Hi Steveston London! I am currently enrolled in Land and Food Systems at UBC (If you don't know what that means, it's like Food and Nutrition). I also got a job during the summer working as a martial arts instructor teaching children, which was definitely a challenge, but a rewarding one. The first few weeks of UBC were difficult to adapt but as the weeks went on, it got better and better. As for advice, I encourage everyone to join clubs because it's a great chance to meet new people and develop enriching experiences with others. The photo attached is an example of why people should join clubs because it's FUN! Another piece of advice is to review whatever you've learned today for about 20 minutes or more each day. Although this may seem like nothing, it actually helped me a ton! While it's important to study, don't neglect your health! Wishing you all the best! 
Triny Fong
I'm currently studying kinesiology at UBC. The first week was quite stressful but I have now settled into university life. I even find the commute bearable now :)  My advice for current SLSS students is to find a way to get involved in school and enjoy high school as much as possible! Appreciate your time in school now and enjoy the great environment it provides!  Sorry I don't have a picture of me at school but here's a picture of my UBC card.  Have a great school year!

Ethan Freund
I am at UBC’s Okanagan campus and, so far, I really love it here; Kelowna is a beautiful city and UBC has a very nice campus here. Living on residence has been really good so far, mostly because it is so convenient. Classes are all going well, they are challenging but interesting as well.  I am on the varsity volleyball team and we play in the CIS (the best league in Canada – same league as UBC Vancouver) and I really love this team and just the atmosphere of UBCO athletics in general, as everyone is so friendly and inviting. The feel of the team is great as everyone has a fiery passion to get better and compete every chance we get. I have already learned a lot about volleyball and more generally about being a student-athlete at a high level. Also, our team has a solid balance between being academically driven (we have 8 engineering students on the team) while still having fun along the way. For me personally this year is about building skills, getting a lot stronger in the weight room and getting good grades and even though it will be difficult to accomplish all this, I am enjoying embracing the challenge. I wish everyone at Steveston-London good luck with this school year and my advice is simple:  High school will be as amazing as you choose to make it.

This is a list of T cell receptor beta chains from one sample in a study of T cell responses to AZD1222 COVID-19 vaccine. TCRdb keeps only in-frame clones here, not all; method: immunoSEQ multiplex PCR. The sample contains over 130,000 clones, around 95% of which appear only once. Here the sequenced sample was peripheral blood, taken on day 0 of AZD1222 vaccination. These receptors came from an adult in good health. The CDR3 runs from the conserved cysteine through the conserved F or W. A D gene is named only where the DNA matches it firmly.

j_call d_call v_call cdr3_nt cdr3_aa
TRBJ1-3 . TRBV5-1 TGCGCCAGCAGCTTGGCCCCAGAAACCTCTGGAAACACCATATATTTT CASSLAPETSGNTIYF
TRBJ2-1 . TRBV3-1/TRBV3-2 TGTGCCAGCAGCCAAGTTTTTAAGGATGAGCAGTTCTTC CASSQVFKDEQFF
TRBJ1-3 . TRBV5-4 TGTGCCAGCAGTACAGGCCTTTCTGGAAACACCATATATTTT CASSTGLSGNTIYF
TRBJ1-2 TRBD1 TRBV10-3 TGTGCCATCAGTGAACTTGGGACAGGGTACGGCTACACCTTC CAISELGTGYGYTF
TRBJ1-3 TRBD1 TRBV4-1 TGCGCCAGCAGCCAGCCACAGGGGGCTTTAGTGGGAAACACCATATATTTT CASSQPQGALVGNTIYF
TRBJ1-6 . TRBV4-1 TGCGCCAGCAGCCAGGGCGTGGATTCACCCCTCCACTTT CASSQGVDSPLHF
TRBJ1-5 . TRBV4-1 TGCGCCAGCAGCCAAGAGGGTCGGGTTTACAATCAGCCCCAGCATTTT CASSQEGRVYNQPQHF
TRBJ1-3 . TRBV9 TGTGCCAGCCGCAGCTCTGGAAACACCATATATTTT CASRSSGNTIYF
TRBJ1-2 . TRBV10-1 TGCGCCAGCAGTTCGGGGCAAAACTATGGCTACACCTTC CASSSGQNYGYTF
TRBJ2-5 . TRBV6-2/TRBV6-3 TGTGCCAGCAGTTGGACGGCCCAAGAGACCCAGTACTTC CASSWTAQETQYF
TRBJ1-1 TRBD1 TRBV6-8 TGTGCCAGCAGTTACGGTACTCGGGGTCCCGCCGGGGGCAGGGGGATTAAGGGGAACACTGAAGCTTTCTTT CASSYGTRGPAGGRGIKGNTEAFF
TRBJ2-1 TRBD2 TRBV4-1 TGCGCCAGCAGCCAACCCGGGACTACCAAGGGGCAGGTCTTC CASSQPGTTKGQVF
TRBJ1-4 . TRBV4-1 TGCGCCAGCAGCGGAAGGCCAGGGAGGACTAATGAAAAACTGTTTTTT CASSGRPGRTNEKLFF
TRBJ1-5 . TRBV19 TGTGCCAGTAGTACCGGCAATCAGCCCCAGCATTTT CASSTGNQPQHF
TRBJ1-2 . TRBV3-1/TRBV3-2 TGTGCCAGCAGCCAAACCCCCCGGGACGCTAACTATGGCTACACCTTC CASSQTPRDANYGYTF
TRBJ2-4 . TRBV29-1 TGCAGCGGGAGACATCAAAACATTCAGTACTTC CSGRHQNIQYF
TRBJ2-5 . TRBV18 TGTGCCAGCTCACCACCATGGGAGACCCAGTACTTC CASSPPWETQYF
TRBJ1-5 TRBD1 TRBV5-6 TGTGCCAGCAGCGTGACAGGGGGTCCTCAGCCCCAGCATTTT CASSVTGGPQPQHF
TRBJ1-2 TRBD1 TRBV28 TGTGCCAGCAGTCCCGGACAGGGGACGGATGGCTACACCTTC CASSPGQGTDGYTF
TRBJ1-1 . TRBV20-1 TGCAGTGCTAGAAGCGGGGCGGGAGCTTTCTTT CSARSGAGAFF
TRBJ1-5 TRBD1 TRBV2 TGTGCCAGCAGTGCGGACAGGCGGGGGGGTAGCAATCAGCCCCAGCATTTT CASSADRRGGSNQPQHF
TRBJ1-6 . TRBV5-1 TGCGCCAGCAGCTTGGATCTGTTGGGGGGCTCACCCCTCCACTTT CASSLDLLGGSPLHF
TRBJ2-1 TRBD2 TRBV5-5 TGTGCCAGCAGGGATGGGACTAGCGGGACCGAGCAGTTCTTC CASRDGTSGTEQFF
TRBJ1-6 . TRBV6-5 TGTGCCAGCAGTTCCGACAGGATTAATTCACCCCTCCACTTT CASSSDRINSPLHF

Gabriel Freund